Do you have a list of plants that you are determined to figure out and grow?
Delphinium are high on my version of that list.
I can't tell you how many times I have struck out with delphiniums over the years.
Given my track record with this tall perennial, you might think that I would have given up a long time ago, but no, it only seems to have made me more determined.
These aren't my delphiniums, by the way. Gosh, how I wish they were!
The few survivors in my garden are much more straggly looking than these beauties.
When I consult one of my favourite reference books on the subject of delphiniums, it says, "Hardy and relatively pest and disease free, delphiniums flourish in all of Canada except the Artic."
Great. Now there is a low blow. They apparently flourish everywhere in Canada, but the Artic and MY garden!
Reading on it says,"Planted in groups of three of one color behind medium-height perennials, they give a regal touch to a sunny bed, creating waves of blue, pink or white in a summer breeze."
Regal flowers swaying in the breeze sounds worth a bit of extra effort, doesn't it?
So, where the heck am I going wrong?
My reference advises that delphiniums "like full sun, well drained, but moist rich soil". It continues,"Set out plants in May, making sure that the crowns are at ground level and firming the soil around the roots so no air pockets remain. Keep plants well watered until they are established and use a weak solution of 15-30-15 fertilizer every two weeks through the growing season."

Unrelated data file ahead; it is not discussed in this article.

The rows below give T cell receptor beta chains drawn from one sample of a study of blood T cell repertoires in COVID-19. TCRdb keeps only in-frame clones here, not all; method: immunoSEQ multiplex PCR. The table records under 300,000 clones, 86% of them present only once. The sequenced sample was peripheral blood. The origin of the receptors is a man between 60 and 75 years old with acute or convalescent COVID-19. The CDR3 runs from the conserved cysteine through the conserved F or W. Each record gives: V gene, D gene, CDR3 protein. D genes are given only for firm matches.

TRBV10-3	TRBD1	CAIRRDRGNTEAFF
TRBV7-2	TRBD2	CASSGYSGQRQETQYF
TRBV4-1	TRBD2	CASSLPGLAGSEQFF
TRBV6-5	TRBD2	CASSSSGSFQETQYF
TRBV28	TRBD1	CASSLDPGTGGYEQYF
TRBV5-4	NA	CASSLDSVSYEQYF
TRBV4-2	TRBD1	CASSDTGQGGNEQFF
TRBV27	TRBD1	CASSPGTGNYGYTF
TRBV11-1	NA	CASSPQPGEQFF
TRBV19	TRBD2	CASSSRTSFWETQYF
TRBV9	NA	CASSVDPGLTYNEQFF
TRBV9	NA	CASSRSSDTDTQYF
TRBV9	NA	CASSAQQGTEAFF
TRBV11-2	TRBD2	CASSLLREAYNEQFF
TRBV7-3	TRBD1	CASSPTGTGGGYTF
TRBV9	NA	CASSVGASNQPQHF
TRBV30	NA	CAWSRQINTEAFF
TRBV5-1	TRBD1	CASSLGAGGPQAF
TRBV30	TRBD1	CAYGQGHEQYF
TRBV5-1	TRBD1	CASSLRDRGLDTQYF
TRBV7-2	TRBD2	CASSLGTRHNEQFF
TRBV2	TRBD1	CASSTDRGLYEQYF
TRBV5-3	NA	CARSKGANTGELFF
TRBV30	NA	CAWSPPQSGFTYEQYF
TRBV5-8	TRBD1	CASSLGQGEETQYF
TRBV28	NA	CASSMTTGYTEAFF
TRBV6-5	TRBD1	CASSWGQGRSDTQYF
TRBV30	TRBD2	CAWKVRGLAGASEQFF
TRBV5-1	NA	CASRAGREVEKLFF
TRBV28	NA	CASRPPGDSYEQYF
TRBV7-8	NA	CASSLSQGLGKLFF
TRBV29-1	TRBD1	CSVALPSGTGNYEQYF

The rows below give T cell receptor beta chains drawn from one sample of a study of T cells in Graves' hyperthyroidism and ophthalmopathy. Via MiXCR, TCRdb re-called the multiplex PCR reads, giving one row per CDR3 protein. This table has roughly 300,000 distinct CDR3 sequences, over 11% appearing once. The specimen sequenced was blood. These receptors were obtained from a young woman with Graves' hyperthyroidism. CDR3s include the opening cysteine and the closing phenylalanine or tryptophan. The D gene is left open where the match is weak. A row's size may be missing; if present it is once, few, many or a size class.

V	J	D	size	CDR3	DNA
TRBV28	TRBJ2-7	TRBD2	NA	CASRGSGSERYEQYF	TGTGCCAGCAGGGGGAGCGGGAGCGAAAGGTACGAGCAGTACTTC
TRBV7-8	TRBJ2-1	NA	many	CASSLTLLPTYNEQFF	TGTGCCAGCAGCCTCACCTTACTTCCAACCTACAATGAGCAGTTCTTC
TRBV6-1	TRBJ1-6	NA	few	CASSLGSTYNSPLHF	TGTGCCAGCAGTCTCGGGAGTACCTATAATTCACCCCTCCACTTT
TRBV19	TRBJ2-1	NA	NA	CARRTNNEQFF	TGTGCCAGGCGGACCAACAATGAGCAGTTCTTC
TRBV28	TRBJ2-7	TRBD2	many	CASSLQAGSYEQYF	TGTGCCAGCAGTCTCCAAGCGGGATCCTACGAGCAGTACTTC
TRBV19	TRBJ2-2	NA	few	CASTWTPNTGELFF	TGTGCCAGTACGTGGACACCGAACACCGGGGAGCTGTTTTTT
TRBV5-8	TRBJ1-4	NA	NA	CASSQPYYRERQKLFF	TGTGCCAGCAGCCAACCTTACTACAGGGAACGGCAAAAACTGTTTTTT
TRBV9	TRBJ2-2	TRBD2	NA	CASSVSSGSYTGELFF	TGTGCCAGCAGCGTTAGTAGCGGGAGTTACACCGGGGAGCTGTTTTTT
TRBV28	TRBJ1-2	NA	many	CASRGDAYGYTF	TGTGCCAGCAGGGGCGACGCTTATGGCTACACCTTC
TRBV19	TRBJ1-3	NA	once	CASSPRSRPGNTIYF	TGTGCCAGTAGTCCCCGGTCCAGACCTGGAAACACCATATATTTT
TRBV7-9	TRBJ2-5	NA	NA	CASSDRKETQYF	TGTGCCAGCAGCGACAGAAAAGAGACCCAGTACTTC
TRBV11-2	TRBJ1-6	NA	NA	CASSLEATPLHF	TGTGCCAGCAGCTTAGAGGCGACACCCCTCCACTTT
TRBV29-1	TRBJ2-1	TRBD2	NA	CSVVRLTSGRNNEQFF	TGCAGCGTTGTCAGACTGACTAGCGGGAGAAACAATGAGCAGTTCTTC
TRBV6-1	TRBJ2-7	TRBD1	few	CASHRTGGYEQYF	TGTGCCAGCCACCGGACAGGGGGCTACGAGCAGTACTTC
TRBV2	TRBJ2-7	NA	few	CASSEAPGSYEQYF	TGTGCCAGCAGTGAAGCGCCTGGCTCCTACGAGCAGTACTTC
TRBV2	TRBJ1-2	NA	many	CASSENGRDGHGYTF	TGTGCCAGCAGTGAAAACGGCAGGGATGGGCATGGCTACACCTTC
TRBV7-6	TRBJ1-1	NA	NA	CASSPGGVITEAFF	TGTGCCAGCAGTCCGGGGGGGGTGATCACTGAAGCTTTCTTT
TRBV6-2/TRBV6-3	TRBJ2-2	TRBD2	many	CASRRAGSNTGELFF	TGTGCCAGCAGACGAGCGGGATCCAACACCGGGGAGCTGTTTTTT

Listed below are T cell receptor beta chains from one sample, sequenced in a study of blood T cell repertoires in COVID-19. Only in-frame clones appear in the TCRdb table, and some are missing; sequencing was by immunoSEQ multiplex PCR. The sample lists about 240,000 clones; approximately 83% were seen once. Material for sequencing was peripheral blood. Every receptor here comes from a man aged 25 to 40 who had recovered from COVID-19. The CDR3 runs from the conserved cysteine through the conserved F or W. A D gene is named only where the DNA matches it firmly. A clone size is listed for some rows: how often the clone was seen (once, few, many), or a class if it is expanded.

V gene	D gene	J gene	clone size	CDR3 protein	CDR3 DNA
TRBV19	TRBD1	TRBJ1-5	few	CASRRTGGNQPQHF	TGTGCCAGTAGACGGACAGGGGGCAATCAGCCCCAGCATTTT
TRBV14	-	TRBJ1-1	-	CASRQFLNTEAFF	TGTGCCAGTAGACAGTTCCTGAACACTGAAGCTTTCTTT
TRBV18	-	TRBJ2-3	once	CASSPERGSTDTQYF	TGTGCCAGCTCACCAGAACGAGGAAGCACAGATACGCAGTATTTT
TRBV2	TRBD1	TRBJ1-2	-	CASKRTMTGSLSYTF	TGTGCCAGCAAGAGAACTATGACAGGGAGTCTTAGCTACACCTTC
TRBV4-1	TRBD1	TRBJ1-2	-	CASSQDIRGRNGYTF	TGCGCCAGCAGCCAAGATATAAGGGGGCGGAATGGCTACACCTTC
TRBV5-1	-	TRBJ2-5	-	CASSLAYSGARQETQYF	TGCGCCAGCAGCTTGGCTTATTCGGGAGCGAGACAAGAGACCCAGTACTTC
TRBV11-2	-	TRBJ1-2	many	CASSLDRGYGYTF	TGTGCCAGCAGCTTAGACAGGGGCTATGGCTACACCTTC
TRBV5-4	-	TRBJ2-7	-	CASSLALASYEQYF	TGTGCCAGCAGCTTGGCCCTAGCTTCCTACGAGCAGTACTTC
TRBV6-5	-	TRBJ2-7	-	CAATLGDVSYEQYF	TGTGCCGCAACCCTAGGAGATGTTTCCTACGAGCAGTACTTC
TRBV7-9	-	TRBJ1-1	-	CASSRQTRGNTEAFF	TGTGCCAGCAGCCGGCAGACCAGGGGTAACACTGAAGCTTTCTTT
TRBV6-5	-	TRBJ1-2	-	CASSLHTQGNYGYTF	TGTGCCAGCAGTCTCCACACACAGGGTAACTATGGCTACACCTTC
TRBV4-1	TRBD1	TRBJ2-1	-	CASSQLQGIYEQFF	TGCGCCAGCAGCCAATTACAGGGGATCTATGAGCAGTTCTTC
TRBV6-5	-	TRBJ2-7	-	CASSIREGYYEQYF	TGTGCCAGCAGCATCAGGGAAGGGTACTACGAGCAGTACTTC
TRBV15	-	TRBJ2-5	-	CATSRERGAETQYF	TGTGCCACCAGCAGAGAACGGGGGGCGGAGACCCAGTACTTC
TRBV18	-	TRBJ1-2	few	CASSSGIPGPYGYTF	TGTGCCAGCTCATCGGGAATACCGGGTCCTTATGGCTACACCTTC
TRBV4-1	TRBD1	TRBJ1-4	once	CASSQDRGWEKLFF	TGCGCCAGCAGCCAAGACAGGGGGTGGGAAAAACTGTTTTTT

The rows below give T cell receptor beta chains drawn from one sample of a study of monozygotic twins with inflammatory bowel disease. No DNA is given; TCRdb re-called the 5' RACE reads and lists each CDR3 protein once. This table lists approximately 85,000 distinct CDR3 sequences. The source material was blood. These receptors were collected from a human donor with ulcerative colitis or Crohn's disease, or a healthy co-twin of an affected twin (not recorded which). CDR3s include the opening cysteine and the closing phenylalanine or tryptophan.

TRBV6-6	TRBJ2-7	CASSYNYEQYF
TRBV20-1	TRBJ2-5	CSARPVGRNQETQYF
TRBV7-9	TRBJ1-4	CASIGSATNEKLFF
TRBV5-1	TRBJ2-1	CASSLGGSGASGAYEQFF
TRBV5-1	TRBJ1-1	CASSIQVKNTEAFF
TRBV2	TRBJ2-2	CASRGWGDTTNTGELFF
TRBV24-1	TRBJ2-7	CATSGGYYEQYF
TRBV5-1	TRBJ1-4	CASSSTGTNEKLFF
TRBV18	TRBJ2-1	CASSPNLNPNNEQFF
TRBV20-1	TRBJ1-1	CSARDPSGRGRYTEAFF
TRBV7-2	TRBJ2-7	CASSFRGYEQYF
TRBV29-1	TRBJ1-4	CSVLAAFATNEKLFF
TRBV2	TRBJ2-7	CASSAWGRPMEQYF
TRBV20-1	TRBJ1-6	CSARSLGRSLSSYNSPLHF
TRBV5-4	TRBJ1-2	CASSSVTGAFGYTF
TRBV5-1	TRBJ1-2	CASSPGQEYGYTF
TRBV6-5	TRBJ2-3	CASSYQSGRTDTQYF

Based on this good advice, I need to pamper my young plants a bit more through their first year.
Still, my biggest problem seems to be something else altogether. I tend to lose my delphinium suddenly and unexpectedly after a few years.
My latest theory on what is behind my lack of success lies in my starting point. I think that I have been setting myself up for failure from the get-go.
You see, I have always relied on Pacific Giants, a series of hybrids developed by a Californian breeder, Frank Reinelt. Pacific Giants were intended to be an improvement on British and European hybrids, which were not robust enough to stand up to the extremes of the North American climate.
Though an improvement on older varieties, Pacific Giants still don't seem to have the might to hold up through the winters in my Ontario garden.
After a little bit of shopping around, I have noted that are other varieties of delphinium available.
So that is the direction that I am headed in next.
If, unlike me, you have had good luck with delphiniums, I would really love to hear words of advice!
P.S. Have a great weekend everyone.
Can you believe that we have snow in the forecast here.
Can you hear the scream in my head? Nooooo....!
The quoted advice in this post comes from Favourite Plants, expert advice on choosing and growing the best plants which is a compilation of articles from Canadian Gardening Magazine edited by Liz Primeau. Published by McArthur & Company, Toronto. It is a great book to pick up should you happen to see it in your local bookstore.